Children’s television does exist - indeed, there are whole channels devoted to it, but there are very few original German programmes. Most of it is imported from the US and UK, with such series as Sesame Street, Tweenies or Teletubbies dubbed into German (although with the latter, it’s questionable whether this is worth the production costs!) for the younger ones and then the usual cartoon offerings for school-age children. However, especially for pre-school children, there simply isn’t the structure and (dare I say it?) educational value that you get in the UK. The programmes are thrown together, with no link with a relatively educational programme for under-5’s followed by a loud action cartoon for over-7’s.

 

It does seem rather a shame that the country that produced such children’s classics as Struwelpeter and Grimm’s Fairy tales is now rather pedestrian in terms of children’s books. While books for pre-school children in the UK tend to be very colourful, imaginative and often funny, German books for this age-group tend to fall into two categories: the dreary realistic and politically correct (typical is a book I got out of the library recently for my son, who is nearly 3, on rubbish and recycling!) or nostalgic over-sentimental (woodland creatures and elves).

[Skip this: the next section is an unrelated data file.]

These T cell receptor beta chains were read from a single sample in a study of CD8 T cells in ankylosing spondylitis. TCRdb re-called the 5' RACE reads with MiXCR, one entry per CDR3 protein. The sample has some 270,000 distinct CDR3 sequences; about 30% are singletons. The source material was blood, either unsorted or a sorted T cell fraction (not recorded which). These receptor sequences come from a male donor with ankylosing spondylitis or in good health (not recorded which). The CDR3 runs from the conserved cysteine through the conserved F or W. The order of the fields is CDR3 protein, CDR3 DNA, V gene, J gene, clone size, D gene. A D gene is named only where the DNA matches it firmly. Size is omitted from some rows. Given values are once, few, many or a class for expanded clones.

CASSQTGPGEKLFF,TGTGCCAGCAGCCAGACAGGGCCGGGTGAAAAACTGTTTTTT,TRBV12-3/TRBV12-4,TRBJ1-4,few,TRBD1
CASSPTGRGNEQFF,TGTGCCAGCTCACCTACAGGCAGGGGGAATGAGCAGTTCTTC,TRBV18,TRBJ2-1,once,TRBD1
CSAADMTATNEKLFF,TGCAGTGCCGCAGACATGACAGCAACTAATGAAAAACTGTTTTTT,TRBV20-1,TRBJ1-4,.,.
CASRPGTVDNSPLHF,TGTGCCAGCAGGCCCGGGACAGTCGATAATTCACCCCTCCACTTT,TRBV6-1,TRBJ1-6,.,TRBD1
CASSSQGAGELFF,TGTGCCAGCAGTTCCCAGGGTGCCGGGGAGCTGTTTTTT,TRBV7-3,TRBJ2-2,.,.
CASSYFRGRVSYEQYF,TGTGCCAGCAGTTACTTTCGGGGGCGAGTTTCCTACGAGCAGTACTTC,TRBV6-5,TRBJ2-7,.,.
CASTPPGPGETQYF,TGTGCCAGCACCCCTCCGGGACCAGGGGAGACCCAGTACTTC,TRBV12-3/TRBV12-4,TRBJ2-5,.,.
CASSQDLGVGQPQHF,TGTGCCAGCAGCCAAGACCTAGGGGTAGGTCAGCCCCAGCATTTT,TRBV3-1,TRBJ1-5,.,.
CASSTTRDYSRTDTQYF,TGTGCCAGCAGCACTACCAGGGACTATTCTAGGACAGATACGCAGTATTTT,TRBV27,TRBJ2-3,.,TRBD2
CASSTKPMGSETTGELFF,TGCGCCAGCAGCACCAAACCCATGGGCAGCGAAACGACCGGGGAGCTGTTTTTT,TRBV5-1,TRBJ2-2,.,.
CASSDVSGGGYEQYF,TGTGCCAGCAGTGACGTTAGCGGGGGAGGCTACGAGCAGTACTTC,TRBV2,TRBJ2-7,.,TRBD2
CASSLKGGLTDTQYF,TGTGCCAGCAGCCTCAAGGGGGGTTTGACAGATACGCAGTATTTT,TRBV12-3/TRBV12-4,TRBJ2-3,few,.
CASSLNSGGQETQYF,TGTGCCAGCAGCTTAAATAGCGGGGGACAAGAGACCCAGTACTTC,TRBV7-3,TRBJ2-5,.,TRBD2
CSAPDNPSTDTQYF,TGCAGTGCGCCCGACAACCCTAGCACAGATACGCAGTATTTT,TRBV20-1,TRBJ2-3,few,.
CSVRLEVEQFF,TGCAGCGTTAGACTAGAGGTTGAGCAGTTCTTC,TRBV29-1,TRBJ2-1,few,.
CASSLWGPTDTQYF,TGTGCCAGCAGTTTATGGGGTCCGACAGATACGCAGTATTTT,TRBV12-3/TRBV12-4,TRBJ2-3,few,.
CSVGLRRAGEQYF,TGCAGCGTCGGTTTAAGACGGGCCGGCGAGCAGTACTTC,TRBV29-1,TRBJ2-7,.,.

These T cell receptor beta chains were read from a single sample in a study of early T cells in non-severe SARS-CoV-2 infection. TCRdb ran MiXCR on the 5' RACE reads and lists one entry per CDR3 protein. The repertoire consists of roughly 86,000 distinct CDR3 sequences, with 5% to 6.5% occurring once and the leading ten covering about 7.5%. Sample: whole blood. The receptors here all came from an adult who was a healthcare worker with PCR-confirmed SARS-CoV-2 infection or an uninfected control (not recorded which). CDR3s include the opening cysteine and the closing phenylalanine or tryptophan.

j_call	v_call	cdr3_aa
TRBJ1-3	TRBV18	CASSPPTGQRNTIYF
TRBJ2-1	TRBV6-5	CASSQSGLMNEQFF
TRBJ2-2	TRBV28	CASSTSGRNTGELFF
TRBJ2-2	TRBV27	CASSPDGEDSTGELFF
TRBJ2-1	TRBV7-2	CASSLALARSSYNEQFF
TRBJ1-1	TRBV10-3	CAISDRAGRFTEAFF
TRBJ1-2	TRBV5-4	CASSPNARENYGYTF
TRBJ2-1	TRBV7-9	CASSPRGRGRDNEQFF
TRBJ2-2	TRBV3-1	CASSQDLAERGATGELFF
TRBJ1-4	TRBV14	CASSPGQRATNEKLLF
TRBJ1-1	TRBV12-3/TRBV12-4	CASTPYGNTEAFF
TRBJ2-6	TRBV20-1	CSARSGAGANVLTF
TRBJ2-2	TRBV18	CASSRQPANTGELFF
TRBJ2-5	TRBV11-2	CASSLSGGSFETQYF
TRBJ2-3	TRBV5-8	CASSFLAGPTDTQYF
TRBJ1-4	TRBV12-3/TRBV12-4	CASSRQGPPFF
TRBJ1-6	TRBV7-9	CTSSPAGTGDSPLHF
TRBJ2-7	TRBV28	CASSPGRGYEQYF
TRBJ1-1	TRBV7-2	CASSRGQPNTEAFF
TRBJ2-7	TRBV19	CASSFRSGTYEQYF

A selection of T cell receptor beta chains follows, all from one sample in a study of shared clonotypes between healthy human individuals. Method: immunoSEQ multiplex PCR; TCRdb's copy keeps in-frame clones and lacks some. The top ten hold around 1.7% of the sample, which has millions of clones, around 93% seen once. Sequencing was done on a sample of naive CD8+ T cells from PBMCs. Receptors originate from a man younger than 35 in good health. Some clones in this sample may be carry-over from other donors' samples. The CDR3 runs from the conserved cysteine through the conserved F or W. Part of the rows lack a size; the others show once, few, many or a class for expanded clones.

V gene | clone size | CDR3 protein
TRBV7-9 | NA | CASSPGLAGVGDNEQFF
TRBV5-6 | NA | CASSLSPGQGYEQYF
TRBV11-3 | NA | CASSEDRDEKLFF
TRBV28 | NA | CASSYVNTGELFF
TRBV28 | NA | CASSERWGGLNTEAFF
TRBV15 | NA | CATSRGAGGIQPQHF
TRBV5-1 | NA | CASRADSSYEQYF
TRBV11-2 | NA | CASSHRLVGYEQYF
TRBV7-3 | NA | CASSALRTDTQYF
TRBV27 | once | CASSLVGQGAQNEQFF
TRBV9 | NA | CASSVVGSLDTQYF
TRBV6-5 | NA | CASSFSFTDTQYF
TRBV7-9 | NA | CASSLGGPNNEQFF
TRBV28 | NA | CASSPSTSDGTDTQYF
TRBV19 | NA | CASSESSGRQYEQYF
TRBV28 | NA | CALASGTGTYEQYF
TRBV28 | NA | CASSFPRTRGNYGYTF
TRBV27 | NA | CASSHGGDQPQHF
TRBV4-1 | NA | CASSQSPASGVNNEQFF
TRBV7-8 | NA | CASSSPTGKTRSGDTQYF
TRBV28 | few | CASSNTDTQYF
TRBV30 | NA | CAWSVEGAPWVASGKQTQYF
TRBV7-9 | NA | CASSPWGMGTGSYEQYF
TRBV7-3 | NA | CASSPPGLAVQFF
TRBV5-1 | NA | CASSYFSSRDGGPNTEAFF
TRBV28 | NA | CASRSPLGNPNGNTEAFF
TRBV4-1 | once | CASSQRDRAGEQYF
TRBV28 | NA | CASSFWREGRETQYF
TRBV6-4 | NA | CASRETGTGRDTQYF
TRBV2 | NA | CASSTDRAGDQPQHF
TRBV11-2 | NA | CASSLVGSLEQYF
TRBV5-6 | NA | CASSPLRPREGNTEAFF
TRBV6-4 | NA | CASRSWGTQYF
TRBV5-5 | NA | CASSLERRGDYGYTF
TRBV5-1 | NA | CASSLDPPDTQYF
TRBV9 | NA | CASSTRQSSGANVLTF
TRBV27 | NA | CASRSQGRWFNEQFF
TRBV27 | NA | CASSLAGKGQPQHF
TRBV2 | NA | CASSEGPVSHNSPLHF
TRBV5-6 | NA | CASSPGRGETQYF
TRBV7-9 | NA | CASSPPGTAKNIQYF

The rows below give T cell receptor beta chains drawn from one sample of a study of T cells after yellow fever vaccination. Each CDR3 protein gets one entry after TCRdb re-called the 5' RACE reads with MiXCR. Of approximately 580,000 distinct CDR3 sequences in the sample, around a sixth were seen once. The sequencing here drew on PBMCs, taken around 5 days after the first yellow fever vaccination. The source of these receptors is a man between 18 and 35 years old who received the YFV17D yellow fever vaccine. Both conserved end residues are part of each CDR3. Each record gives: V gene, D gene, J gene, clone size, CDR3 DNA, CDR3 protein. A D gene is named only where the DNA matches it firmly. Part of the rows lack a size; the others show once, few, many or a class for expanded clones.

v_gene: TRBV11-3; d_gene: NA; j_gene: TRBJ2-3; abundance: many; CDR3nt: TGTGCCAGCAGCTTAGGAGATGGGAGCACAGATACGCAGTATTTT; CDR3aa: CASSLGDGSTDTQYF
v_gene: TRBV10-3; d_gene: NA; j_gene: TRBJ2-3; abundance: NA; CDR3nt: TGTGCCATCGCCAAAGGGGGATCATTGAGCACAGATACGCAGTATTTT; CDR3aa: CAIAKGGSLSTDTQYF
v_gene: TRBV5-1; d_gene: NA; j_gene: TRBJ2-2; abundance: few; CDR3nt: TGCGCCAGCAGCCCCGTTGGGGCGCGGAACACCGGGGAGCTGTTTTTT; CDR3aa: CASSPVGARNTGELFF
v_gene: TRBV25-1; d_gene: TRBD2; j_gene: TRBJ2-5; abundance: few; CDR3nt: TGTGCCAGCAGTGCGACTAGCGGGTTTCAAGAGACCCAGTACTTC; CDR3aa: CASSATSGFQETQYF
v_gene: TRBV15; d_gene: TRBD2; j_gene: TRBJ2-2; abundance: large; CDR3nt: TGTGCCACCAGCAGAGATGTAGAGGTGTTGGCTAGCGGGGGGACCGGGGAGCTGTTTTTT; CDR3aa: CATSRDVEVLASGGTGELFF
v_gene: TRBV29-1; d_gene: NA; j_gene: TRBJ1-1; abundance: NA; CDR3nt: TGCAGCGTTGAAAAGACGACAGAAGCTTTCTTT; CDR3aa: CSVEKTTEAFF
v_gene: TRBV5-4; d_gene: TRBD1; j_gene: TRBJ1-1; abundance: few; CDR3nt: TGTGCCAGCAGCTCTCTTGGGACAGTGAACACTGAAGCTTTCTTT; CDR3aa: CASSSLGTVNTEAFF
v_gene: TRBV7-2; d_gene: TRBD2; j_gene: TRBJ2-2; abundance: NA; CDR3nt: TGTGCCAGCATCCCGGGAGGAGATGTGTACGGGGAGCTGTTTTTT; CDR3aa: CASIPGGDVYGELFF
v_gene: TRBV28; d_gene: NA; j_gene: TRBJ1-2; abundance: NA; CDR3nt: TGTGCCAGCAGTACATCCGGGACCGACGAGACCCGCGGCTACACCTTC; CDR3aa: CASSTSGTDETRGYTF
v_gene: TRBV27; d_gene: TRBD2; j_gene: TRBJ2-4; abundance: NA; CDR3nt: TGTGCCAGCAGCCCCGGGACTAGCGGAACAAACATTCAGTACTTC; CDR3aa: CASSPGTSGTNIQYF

Now of course, there is a reason for all of this, which occurred to me when I was talking to a friend of mine, a Doctor with boys aged 3 and 4. She said that it is all to do with the German belief that childhood innocence is ‘sacred’ and there is a strong urge to preserve and protect this innocence for as long as possible. Once I thought about this, everything seemed to fall into place. This is the reason that miniature adult or teenage clothes, such as denim jackets, are not overly popular here for babies and toddlers, who are kept in woolly romper suits for as long as possible. This is the reason that, for a child’s birthday party, a mother will bake cakes herself (with maybe a few Smarties in the icing being the only concession to commercialism) rather than buying a ready-made Thomas or Barbie cake. This is also the reason behind the school system, where, although children go to Kindergarten from age 3 to 6, they do not begin to learn reading and writing (elements of the cruel adult world) until they go to school at the age of 6. Interestingly, most children are only at school until lunchtime right up to age 19. Someone (the mother) is expected to pick them up, give them a cooked lunch and help them with their homework. It also explains the strange (to me) phenomenon when I first came to Germany of interviewing ‘young students’ for trainee posts who were of an age where they’d be running a company in the UK!